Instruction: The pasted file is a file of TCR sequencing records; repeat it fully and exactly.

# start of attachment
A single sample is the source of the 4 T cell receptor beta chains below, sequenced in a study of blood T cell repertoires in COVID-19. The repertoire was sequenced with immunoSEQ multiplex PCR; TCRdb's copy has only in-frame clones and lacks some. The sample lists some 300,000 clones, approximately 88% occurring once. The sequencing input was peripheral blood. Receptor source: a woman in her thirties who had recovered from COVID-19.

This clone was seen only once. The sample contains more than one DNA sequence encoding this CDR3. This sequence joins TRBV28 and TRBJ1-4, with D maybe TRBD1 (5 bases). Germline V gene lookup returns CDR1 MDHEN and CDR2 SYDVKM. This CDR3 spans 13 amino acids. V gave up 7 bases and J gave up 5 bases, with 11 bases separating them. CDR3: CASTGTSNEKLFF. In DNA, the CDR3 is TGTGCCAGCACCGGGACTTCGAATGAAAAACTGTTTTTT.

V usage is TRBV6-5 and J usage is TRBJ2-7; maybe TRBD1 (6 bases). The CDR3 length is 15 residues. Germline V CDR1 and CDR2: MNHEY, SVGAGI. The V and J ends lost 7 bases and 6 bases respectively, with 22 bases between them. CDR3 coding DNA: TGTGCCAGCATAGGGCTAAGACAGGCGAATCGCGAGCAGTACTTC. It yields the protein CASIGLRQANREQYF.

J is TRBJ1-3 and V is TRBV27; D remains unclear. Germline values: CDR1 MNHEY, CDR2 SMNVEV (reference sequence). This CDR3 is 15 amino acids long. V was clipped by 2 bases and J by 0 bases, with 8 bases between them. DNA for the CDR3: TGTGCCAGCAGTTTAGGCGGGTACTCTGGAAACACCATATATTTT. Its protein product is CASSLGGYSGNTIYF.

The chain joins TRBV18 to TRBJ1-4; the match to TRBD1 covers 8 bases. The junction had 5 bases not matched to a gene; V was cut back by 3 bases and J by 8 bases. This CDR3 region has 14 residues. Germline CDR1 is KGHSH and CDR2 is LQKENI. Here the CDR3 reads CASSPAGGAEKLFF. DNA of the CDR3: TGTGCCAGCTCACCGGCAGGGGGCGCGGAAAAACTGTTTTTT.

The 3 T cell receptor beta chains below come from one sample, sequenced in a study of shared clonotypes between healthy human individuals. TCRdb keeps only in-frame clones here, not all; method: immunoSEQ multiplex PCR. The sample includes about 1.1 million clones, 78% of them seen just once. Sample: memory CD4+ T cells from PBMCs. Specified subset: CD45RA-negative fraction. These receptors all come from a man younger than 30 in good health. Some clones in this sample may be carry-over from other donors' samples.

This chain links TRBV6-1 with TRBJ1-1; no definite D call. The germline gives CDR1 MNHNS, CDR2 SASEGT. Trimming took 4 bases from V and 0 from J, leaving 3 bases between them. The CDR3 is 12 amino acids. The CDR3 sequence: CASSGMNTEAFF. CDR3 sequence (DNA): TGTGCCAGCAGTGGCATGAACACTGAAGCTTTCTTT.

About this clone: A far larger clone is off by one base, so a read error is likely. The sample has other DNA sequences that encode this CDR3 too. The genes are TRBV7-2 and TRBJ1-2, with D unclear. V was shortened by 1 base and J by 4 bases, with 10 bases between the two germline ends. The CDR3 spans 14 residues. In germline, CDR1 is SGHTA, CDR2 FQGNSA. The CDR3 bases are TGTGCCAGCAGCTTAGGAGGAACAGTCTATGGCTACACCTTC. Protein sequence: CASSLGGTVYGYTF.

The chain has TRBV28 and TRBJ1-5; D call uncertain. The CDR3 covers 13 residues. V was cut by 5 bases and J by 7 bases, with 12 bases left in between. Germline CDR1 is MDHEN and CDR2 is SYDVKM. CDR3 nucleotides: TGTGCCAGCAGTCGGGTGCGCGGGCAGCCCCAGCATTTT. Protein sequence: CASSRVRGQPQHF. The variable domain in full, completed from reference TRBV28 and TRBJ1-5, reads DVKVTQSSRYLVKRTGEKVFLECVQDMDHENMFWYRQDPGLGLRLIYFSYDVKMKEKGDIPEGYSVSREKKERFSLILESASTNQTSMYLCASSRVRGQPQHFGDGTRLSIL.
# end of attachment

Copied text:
A single sample is the source of the 4 T cell receptor beta chains below, sequenced in a study of blood T cell repertoires in COVID-19. The repertoire was sequenced with immunoSEQ multiplex PCR; TCRdb's copy has only in-frame clones and lacks some. The sample lists some 300,000 clones, approximately 88% occurring once. The sequencing input was peripheral blood. Receptor source: a woman in her thirties who had recovered from COVID-19.

This clone was seen only once. The sample contains more than one DNA sequence encoding this CDR3. This sequence joins TRBV28 and TRBJ1-4, with D maybe TRBD1 (5 bases). Germline V gene lookup returns CDR1 MDHEN and CDR2 SYDVKM. This CDR3 spans 13 amino acids. V gave up 7 bases and J gave up 5 bases, with 11 bases separating them. CDR3: CASTGTSNEKLFF. In DNA, the CDR3 is TGTGCCAGCACCGGGACTTCGAATGAAAAACTGTTTTTT.

V usage is TRBV6-5 and J usage is TRBJ2-7; maybe TRBD1 (6 bases). The CDR3 length is 15 residues. Germline V CDR1 and CDR2: MNHEY, SVGAGI. The V and J ends lost 7 bases and 6 bases respectively, with 22 bases between them. CDR3 coding DNA: TGTGCCAGCATAGGGCTAAGACAGGCGAATCGCGAGCAGTACTTC. It yields the protein CASIGLRQANREQYF.

J is TRBJ1-3 and V is TRBV27; D remains unclear. Germline values: CDR1 MNHEY, CDR2 SMNVEV (reference sequence). This CDR3 is 15 amino acids long. V was clipped by 2 bases and J by 0 bases, with 8 bases between them. DNA for the CDR3: TGTGCCAGCAGTTTAGGCGGGTACTCTGGAAACACCATATATTTT. Its protein product is CASSLGGYSGNTIYF.

The chain joins TRBV18 to TRBJ1-4; the match to TRBD1 covers 8 bases. The junction had 5 bases not matched to a gene; V was cut back by 3 bases and J by 8 bases. This CDR3 region has 14 residues. Germline CDR1 is KGHSH and CDR2 is LQKENI. Here the CDR3 reads CASSPAGGAEKLFF. DNA of the CDR3: TGTGCCAGCTCACCGGCAGGGGGCGCGGAAAAACTGTTTTTT.

The 3 T cell receptor beta chains below come from one sample, sequenced in a study of shared clonotypes between healthy human individuals. TCRdb keeps only in-frame clones here, not all; method: immunoSEQ multiplex PCR. The sample includes about 1.1 million clones, 78% of them seen just once. Sample: memory CD4+ T cells from PBMCs. Specified subset: CD45RA-negative fraction. These receptors all come from a man younger than 30 in good health. Some clones in this sample may be carry-over from other donors' samples.

This chain links TRBV6-1 with TRBJ1-1; no definite D call. The germline gives CDR1 MNHNS, CDR2 SASEGT. Trimming took 4 bases from V and 0 from J, leaving 3 bases between them. The CDR3 is 12 amino acids. The CDR3 sequence: CASSGMNTEAFF. CDR3 sequence (DNA): TGTGCCAGCAGTGGCATGAACACTGAAGCTTTCTTT.

About this clone: A far larger clone is off by one base, so a read error is likely. The sample has other DNA sequences that encode this CDR3 too. The genes are TRBV7-2 and TRBJ1-2, with D unclear. V was shortened by 1 base and J by 4 bases, with 10 bases between the two germline ends. The CDR3 spans 14 residues. In germline, CDR1 is SGHTA, CDR2 FQGNSA. The CDR3 bases are TGTGCCAGCAGCTTAGGAGGAACAGTCTATGGCTACACCTTC. Protein sequence: CASSLGGTVYGYTF.

The chain has TRBV28 and TRBJ1-5; D call uncertain. The CDR3 covers 13 residues. V was cut by 5 bases and J by 7 bases, with 12 bases left in between. Germline CDR1 is MDHEN and CDR2 is SYDVKM. CDR3 nucleotides: TGTGCCAGCAGTCGGGTGCGCGGGCAGCCCCAGCATTTT. Protein sequence: CASSRVRGQPQHF. The variable domain in full, completed from reference TRBV28 and TRBJ1-5, reads DVKVTQSSRYLVKRTGEKVFLECVQDMDHENMFWYRQDPGLGLRLIYFSYDVKMKEKGDIPEGYSVSREKKERFSLILESASTNQTSMYLCASSRVRGQPQHFGDGTRLSIL.